Leading specialist recruiters are reporting that schools are beginning the term with rising numbers of teaching vacancies – up a quarter on two years ago. Education recruiter Eteach reported seeing a rise of 15% over two years at the end of August.
SCHOOLS NorthEast’s own regional jobs portal, Jobs in Schools North East, has seen an increase of 63% over the past 18 months in the number of schools registering to advertise vacant positions.
However, the government has said that more teachers are entering the profession than those that leave; but in figures they published a few days ago it suggested that the target for recruiting trainee teachers for 2017 would be missed for a fifth year in a row.
Geoff Barton, Association of School and College Leaders (ASCL) head, said: “Schools have moved heaven and Earth to put teachers in front of classes for the start of this academic year, and in many cases will be using stop-gap solutions to deliver courses.
“What we must have is a permanent fix. It is clear that we need a national strategy to address this issue as a matter of urgency, in which the government and the teaching profession work together to find solutions.
“We need to attract more people into the profession, and then we need to make sure that we keep them.”
He said head teachers knew the key ingredient to maintaining and raising standards was “a ready supply of teachers”.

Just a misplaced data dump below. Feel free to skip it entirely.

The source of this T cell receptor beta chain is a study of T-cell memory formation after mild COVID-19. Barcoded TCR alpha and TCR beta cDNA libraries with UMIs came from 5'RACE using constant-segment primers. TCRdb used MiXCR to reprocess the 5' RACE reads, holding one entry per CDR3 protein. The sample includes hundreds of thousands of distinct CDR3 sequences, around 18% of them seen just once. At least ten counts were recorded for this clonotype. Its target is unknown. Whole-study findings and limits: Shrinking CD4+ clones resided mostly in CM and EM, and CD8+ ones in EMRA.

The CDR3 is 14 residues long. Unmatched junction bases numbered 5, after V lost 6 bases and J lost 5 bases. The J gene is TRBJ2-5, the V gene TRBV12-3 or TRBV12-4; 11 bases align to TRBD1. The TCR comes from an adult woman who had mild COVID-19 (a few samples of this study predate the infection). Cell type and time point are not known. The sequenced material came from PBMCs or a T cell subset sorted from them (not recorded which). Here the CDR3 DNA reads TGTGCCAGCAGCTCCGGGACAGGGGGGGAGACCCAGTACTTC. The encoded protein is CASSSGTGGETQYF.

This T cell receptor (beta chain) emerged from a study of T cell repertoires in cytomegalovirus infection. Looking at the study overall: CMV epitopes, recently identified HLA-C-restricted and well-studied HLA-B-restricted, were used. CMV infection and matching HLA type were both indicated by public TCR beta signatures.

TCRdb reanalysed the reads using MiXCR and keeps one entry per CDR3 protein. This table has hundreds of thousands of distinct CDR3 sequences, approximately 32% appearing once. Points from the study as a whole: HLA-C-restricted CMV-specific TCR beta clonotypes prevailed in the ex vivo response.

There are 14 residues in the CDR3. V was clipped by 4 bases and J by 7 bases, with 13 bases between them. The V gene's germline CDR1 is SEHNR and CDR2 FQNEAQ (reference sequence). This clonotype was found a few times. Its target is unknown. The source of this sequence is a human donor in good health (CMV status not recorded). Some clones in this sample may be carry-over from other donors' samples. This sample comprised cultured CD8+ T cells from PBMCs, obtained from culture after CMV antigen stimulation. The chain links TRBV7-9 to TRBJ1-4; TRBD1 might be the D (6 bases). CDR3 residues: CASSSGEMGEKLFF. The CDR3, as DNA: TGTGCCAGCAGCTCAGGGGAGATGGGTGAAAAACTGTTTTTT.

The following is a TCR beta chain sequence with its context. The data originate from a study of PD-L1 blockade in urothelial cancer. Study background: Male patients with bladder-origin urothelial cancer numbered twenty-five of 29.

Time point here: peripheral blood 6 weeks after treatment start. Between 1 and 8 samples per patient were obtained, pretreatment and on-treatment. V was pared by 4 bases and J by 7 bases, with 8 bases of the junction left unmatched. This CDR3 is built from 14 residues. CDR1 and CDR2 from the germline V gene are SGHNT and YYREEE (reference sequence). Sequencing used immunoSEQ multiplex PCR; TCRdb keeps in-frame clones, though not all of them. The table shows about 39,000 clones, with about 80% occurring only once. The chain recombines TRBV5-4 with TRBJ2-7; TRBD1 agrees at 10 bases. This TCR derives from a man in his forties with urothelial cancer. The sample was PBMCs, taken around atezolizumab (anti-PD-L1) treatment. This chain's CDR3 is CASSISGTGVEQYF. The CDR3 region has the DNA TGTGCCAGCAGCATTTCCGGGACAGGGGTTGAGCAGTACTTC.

“Instead, we have an ongoing recruitment crisis which means many have to use supply staff on a routine basis and non-specialist teachers for subjects like maths and physics.”
According to a spokesman at the Department for Education, they are “investing £1.3bn until 2020 to attract more people to become teachers.”
The DfE said: “These figures do not reflect the fact that the teacher vacancy rate in 2016 remained low – at 0.3%.
“The number of teachers entering our classrooms is outnumbering those who retire or leave, and there are now more teachers in our schools than ever before – 15,500 more since 2010.”
SCHOOLS NorthEast developed Jobs in Schools North East at the start of 2016, following a direct request from schools in the region.
“Our Partner Schools had identified that the majority of positions that they advertised were filled from within the region” said Lucy McMahon, Relationship Manager at SCHOOLS NorthEast. “Because of this they did not want to pay the high price tags of national recruitment companies and asked us to develop a regional solution that would help them identify local talent and fit within their budgets”.
You can find out more by visiting www.jobsinschoolsnortheast.co.uk.
Original article published on BBC News: www.bbc.co.uk